Tuesday, December 25, 2012

Christmas magazine scans

Actually, these scans have nothing to do with Christmas. But I thought it best to get these out now while everyone is taking a break and I'm waiting for the lamb to finish roasting in my oven. These are scans from the few issues of Manga Mania which I own, and have a games related theme. Manga Mania used to be a monthly magazine covering manga, anime, and a tiny bit about games and "The Internet". They also serialised the whole of Akira I seem to recall. It was a great magazine, and I wished I'd bought more copies. Their games coverage was actually really poor, and reveals more by what it omits than what it covers. If you wanted Japanese gaming coverage you were probably better off buying Super Play... Still, one of the games they covered might feature in an HG101 article, so I thought it worth scanning everything. Oh, and the Cyber Drome page may rekindle some memories of the internet back when it first started. How times change! One of the articles here has nothing to do with games, but is an interview with the BBFC, and goes in depth regarding UK censorship laws, and is quite interesting! The BBFC rates, or used to rate, quite a lot of games, and I've always thought was an excellent system, since it covers America's AO rating under our "18" age rating (Restricted 18 is really only for hardcore pornography). The pages that follow the covers belong to that issue. If you're enjoying the scans that sometimes go up on the blog, we do it regularly over on he HG101 forum. Corsair has practically scanned an entire library of awesome things.

Saturday, December 22, 2012

Inside the THQ archive (more Akira!)

During the drafting of HG101's previous Akira feature, I was able to contact Ryan Arnold, an administrator at THQ who deals with the company's data archives - he is quite genuinely, the vault keeper. Quite a few of those contacted during my investigation, not all of whom were quoted there, recommended contacting THQ in case they still had the old builds, which developers such as Black Pearl and Hand Made Software would have sent to THQ. What Ryan revealed was interesting, and also helped draw a line under the THQ investigation. I discussed his statement with him, but after several emails we agreed not to publish it - although it doesn't detail anything scandalous, some people may have been uncomfortable with the openness of it. Recently though, and after some consideration, Ryan has decided that he would be comfortable with publishing this information. As Ryan says: "It is rare that anyone cares about what a mastering lab tech has to say about the development process, and I would like to see my words become part of the public record."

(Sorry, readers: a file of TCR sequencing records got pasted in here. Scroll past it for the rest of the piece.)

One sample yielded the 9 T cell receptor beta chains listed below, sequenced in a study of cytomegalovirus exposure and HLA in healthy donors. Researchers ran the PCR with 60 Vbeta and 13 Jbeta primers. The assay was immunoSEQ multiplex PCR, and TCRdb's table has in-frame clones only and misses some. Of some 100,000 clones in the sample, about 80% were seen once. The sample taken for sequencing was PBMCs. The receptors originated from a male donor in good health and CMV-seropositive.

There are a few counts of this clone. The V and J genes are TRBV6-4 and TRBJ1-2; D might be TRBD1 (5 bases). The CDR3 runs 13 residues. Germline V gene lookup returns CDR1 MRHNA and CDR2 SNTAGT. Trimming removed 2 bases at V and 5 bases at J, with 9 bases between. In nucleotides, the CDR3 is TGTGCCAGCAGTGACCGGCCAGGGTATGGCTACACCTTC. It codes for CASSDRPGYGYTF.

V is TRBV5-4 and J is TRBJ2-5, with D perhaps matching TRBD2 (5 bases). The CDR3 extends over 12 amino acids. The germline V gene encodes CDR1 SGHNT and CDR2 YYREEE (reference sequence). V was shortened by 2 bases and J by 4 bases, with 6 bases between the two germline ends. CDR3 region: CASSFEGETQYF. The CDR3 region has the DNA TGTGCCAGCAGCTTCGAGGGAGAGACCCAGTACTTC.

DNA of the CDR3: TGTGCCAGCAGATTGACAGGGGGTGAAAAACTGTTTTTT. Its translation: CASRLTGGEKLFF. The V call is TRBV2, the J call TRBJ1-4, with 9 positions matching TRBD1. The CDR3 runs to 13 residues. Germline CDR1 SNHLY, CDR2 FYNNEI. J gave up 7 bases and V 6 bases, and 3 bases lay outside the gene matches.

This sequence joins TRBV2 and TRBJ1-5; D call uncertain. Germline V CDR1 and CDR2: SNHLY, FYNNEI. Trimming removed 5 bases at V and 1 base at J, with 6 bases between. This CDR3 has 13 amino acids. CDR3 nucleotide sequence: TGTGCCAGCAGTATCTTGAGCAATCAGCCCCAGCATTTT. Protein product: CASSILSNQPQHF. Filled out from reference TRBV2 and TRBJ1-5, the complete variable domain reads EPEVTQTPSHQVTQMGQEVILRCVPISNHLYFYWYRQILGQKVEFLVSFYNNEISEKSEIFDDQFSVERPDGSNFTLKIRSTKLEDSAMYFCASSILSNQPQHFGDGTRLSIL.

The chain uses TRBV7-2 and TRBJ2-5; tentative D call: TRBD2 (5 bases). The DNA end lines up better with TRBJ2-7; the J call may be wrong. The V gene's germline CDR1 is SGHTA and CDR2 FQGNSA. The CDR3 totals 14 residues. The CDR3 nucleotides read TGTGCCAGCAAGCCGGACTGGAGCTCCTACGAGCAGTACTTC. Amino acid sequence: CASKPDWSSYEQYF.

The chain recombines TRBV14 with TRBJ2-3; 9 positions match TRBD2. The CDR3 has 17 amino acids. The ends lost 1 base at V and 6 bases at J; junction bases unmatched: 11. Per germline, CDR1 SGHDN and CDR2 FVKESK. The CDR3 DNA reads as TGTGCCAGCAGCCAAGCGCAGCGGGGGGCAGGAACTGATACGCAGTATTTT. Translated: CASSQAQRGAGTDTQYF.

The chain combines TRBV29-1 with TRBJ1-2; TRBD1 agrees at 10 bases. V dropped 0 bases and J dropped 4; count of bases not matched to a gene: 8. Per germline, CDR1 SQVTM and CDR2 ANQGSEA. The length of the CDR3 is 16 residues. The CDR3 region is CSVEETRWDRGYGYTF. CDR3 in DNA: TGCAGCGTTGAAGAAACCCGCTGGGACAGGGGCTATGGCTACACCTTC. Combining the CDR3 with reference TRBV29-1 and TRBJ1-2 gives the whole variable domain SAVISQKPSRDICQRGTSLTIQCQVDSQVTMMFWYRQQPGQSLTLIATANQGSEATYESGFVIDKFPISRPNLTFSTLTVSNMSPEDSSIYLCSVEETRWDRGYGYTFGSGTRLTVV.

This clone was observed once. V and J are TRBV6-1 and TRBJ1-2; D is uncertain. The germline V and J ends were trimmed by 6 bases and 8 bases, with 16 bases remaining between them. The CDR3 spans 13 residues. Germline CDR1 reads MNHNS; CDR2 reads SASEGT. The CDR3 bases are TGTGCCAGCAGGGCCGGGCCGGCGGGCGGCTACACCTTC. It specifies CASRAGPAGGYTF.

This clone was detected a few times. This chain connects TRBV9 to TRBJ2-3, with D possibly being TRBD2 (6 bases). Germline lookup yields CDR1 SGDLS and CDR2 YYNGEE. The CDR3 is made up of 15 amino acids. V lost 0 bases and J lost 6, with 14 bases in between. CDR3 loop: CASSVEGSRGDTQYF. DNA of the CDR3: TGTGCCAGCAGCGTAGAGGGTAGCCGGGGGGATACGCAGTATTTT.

Thursday, December 20, 2012

NEO•GEO X Buyer's Guide

Here's what everyone needs to know about the Neo-Geo X, based on my own experience and/or the consensus of Neo-Geo superfans:

(1) The emulation is fantastic, to the extent that Metal Slug slows down exactly the way it would on the original hardware. This is, perhaps, more important to me than it should be. 

(2) The handheld device is very good. Build quality, so far, feels solid enough -- about as solid as an original GBA, but lighter. Most importantly, the buttons and thumb-stick are responsive and comfortable. The stick, itself, has the same distinct click of an AES joystick. That, and the accuracy of the emulation, are two advantages over a PSP.

Monday, December 17, 2012

Powerpak and an American NES

I recently shelled out £116 for an American NES plus Powerpak. It was actually £100, but I paid extra for postage to France from the UK. I've had several Famicoms and Famicom clones, plus a UK and French NES, but I've always wanted an American toaster NES, for 60Hz goodness. The Powerpak acts as a flash cartridge and allows (almost) any NES, Famicom or Famicom Disk System game to be played, with full Famicom audio if you do a small mod. Read on for my thoughts.

Wednesday, December 12, 2012

Amazon Canada, and the HG101 Sega Book

So it's been brought to my attention by some Canadian readers that the HG101 Sega book doesn't show up on Amazon.ca. This is something I hadn't quite realized, though I now know why.

When selling books through my printer/publisher, Createspace, there are different tiers of profits based on the point of sale. I get the most profit if the purchase is made straight through the Createspace store. I get less if it's purchased through Amazon, since they take a fairly huge chunk in exchange for their exposure. And finally, I get even less than that if it's sold through a third party.

Here's the tricky part - all of the Amazons, despite having the same logos, are actually different companies that work under the same umbrella. Createspace only prints books through Amazon US, Amazon UK, and the assorted Amazon EU sites. All other Amazon sites are considered third party, including the Canadian one.